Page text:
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Safety expert shatters glass cockpit myths

Glass cockpits can deliver multiple safety benefits to general aviation pilots, but pilot training has to evolve with it. 

AOPA Air Safety Foundation Executive Director Bruce Landsberg recently went upriver and into the heart of Cirrus to carry that message about the challenges of technologically advanced aircraft (TAA).

"TAA are neither as good as proponents say nor as bad as detractors contend," said Bruce Landsberg, speaking at M5, the fifth annual migration (fly-in) of the Cirrus Owners and Pilots Association (COPA). "These aircraft provide situational awareness tools that have dramatically improved aspects of GA safety. But those tools are not enough to overcome a pilot's faulty decision making or a lack of experience in how those aircraft are operated."

The foundation has conducted a study to analyze accidents that occurred between 2003 and 2006 of new and existing aircraft designs that were outfitted with glass cockpits. The manufacturers were Beechcraft, Cessna, Cirrus, Columbia, Diamond, Mooney, and Piper. The study updates an earlier report published in 2004 and will be published later this month.

Landsberg said that industry excitement over TAA has reinvigorated GA aircraft sales and attracted more people to learning to fly. The new study finds that some TAA capabilities such as a moving maps, fuel management systems, and widescreen attitude indicator displays have helped to substantially reduce fuel management and maneuvering flight accidents as compared to aircraft equipped with traditional "steam gauge" instrumentation.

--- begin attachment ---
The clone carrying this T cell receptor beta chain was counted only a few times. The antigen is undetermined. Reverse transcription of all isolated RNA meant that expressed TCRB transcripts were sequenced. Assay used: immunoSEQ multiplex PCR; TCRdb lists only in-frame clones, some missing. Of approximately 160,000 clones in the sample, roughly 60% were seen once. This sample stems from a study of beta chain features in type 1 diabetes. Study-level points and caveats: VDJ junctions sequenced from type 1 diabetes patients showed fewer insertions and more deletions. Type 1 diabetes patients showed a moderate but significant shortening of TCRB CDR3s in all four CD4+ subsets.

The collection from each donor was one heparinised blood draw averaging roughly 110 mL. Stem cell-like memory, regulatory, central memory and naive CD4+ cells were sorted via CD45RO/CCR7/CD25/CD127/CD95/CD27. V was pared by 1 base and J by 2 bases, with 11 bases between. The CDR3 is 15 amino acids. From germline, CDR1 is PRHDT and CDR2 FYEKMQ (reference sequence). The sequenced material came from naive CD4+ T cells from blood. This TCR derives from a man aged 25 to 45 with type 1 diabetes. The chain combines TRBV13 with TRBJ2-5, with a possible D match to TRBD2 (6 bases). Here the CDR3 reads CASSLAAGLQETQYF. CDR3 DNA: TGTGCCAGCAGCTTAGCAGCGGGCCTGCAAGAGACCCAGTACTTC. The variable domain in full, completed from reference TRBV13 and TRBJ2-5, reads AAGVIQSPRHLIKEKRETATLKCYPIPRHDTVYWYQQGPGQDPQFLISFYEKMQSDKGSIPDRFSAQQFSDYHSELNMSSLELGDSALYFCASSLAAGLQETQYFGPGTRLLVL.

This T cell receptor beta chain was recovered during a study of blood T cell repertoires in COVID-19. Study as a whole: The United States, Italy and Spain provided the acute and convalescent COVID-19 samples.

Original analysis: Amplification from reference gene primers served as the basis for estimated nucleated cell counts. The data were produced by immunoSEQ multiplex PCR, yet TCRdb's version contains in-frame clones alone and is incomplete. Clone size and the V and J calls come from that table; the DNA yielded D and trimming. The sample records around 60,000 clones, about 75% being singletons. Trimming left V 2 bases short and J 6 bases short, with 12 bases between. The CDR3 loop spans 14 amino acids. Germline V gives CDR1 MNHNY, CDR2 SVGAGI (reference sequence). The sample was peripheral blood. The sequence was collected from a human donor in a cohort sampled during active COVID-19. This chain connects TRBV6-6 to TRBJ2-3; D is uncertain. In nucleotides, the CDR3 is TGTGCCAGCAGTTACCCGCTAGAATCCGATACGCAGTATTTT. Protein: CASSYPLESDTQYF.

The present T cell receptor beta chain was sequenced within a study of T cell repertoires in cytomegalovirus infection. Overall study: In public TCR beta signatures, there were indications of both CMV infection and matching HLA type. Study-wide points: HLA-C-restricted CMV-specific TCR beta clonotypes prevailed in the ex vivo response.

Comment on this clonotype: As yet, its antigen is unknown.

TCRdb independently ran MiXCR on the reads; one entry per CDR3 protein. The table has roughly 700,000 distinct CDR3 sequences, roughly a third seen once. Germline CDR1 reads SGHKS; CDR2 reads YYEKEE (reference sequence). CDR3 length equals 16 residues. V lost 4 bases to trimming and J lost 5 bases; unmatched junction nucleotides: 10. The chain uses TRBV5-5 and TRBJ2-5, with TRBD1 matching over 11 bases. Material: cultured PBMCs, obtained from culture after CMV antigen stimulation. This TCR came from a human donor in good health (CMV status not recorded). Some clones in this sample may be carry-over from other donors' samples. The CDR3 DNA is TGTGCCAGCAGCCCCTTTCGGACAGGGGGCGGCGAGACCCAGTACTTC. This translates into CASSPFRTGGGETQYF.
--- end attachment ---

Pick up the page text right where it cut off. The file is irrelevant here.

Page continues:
However, the report shows that TAA fare worse than the non-TAA fleet in areas including landing and go-around accidents, perhaps related to the high-performance aerodynamic design of many new aircraft. Weather-related accidents are also an area of concern since these aircraft are largely used for transportation.

"These accidents are not the fault of the airplane," said Landsberg. "As the famed aviator Antoine de Saint-Exupéry said, 'The machine does not isolate us from the great problems of nature but plunges us more deeply into them.’ No matter how good the tools, the operator still needs some skill and judgment in using them appropriately.”

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